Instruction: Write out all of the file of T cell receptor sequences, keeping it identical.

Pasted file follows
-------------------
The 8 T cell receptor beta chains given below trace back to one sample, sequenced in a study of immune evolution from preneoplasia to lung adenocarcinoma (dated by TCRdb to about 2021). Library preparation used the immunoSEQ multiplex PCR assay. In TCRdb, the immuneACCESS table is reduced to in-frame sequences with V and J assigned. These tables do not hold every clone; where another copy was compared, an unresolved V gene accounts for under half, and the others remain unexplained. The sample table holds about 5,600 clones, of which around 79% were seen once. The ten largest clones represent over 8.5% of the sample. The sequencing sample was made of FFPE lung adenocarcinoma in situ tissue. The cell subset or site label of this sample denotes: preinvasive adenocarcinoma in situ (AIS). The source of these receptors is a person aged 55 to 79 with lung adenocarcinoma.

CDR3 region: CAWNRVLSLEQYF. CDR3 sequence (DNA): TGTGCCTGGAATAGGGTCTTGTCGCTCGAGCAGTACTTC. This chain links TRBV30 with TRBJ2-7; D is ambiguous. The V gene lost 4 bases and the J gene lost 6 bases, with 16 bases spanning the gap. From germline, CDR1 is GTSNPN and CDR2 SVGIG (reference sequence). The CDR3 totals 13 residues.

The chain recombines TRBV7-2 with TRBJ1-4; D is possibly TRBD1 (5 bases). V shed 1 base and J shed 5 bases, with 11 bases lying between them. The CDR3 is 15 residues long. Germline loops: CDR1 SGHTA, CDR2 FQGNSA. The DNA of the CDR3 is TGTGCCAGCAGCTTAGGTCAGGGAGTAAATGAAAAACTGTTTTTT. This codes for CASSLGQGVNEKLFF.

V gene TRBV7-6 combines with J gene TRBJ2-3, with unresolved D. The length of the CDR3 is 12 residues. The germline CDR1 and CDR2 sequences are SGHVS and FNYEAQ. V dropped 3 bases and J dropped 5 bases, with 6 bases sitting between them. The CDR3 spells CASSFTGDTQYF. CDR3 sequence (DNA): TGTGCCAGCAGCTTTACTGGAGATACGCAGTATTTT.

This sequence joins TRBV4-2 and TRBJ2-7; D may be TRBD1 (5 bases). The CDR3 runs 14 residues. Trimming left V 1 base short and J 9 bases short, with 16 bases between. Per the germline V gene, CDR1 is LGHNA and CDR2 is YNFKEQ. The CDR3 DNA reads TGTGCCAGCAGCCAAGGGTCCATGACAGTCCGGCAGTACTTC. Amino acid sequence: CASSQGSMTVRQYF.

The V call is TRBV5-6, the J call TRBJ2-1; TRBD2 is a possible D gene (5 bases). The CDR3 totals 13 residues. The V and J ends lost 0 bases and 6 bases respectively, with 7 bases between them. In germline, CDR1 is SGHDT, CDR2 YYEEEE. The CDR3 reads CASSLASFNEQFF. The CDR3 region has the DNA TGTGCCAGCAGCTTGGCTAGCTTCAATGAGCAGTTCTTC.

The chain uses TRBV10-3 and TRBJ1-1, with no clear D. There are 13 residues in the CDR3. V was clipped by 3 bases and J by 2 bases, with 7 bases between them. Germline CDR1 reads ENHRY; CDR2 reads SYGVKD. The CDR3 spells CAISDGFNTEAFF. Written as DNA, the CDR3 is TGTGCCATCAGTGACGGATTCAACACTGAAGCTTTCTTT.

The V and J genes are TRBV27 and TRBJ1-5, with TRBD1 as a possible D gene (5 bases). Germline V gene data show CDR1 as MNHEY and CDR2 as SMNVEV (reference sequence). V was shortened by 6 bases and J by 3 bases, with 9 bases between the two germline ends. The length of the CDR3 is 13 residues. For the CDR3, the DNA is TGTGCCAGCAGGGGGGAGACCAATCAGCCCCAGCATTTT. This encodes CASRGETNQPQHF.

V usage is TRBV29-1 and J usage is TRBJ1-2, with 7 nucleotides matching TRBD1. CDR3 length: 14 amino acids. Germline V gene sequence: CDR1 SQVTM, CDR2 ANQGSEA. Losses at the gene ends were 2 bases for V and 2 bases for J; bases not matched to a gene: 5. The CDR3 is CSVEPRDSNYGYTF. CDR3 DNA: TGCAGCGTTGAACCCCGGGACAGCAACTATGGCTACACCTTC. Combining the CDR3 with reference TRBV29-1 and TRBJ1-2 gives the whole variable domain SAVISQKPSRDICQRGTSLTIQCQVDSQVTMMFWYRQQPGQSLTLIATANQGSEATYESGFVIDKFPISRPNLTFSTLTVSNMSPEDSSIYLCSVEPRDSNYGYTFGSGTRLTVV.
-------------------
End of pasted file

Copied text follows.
The 8 T cell receptor beta chains given below trace back to one sample, sequenced in a study of immune evolution from preneoplasia to lung adenocarcinoma (dated by TCRdb to about 2021). Library preparation used the immunoSEQ multiplex PCR assay. In TCRdb, the immuneACCESS table is reduced to in-frame sequences with V and J assigned. These tables do not hold every clone; where another copy was compared, an unresolved V gene accounts for under half, and the others remain unexplained. The sample table holds about 5,600 clones, of which around 79% were seen once. The ten largest clones represent over 8.5% of the sample. The sequencing sample was made of FFPE lung adenocarcinoma in situ tissue. The cell subset or site label of this sample denotes: preinvasive adenocarcinoma in situ (AIS). The source of these receptors is a person aged 55 to 79 with lung adenocarcinoma.

CDR3 region: CAWNRVLSLEQYF. CDR3 sequence (DNA): TGTGCCTGGAATAGGGTCTTGTCGCTCGAGCAGTACTTC. This chain links TRBV30 with TRBJ2-7; D is ambiguous. The V gene lost 4 bases and the J gene lost 6 bases, with 16 bases spanning the gap. From germline, CDR1 is GTSNPN and CDR2 SVGIG (reference sequence). The CDR3 totals 13 residues.

The chain recombines TRBV7-2 with TRBJ1-4; D is possibly TRBD1 (5 bases). V shed 1 base and J shed 5 bases, with 11 bases lying between them. The CDR3 is 15 residues long. Germline loops: CDR1 SGHTA, CDR2 FQGNSA. The DNA of the CDR3 is TGTGCCAGCAGCTTAGGTCAGGGAGTAAATGAAAAACTGTTTTTT. This codes for CASSLGQGVNEKLFF.

V gene TRBV7-6 combines with J gene TRBJ2-3, with unresolved D. The length of the CDR3 is 12 residues. The germline CDR1 and CDR2 sequences are SGHVS and FNYEAQ. V dropped 3 bases and J dropped 5 bases, with 6 bases sitting between them. The CDR3 spells CASSFTGDTQYF. CDR3 sequence (DNA): TGTGCCAGCAGCTTTACTGGAGATACGCAGTATTTT.

This sequence joins TRBV4-2 and TRBJ2-7; D may be TRBD1 (5 bases). The CDR3 runs 14 residues. Trimming left V 1 base short and J 9 bases short, with 16 bases between. Per the germline V gene, CDR1 is LGHNA and CDR2 is YNFKEQ. The CDR3 DNA reads TGTGCCAGCAGCCAAGGGTCCATGACAGTCCGGCAGTACTTC. Amino acid sequence: CASSQGSMTVRQYF.

The V call is TRBV5-6, the J call TRBJ2-1; TRBD2 is a possible D gene (5 bases). The CDR3 totals 13 residues. The V and J ends lost 0 bases and 6 bases respectively, with 7 bases between them. In germline, CDR1 is SGHDT, CDR2 YYEEEE. The CDR3 reads CASSLASFNEQFF. The CDR3 region has the DNA TGTGCCAGCAGCTTGGCTAGCTTCAATGAGCAGTTCTTC.

The chain uses TRBV10-3 and TRBJ1-1, with no clear D. There are 13 residues in the CDR3. V was clipped by 3 bases and J by 2 bases, with 7 bases between them. Germline CDR1 reads ENHRY; CDR2 reads SYGVKD. The CDR3 spells CAISDGFNTEAFF. Written as DNA, the CDR3 is TGTGCCATCAGTGACGGATTCAACACTGAAGCTTTCTTT.

The V and J genes are TRBV27 and TRBJ1-5, with TRBD1 as a possible D gene (5 bases). Germline V gene data show CDR1 as MNHEY and CDR2 as SMNVEV (reference sequence). V was shortened by 6 bases and J by 3 bases, with 9 bases between the two germline ends. The length of the CDR3 is 13 residues. For the CDR3, the DNA is TGTGCCAGCAGGGGGGAGACCAATCAGCCCCAGCATTTT. This encodes CASRGETNQPQHF.

V usage is TRBV29-1 and J usage is TRBJ1-2, with 7 nucleotides matching TRBD1. CDR3 length: 14 amino acids. Germline V gene sequence: CDR1 SQVTM, CDR2 ANQGSEA. Losses at the gene ends were 2 bases for V and 2 bases for J; bases not matched to a gene: 5. The CDR3 is CSVEPRDSNYGYTF. CDR3 DNA: TGCAGCGTTGAACCCCGGGACAGCAACTATGGCTACACCTTC. Combining the CDR3 with reference TRBV29-1 and TRBJ1-2 gives the whole variable domain SAVISQKPSRDICQRGTSLTIQCQVDSQVTMMFWYRQQPGQSLTLIATANQGSEATYESGFVIDKFPISRPNLTFSTLTVSNMSPEDSSIYLCSVEPRDSNYGYTFGSGTRLTVV.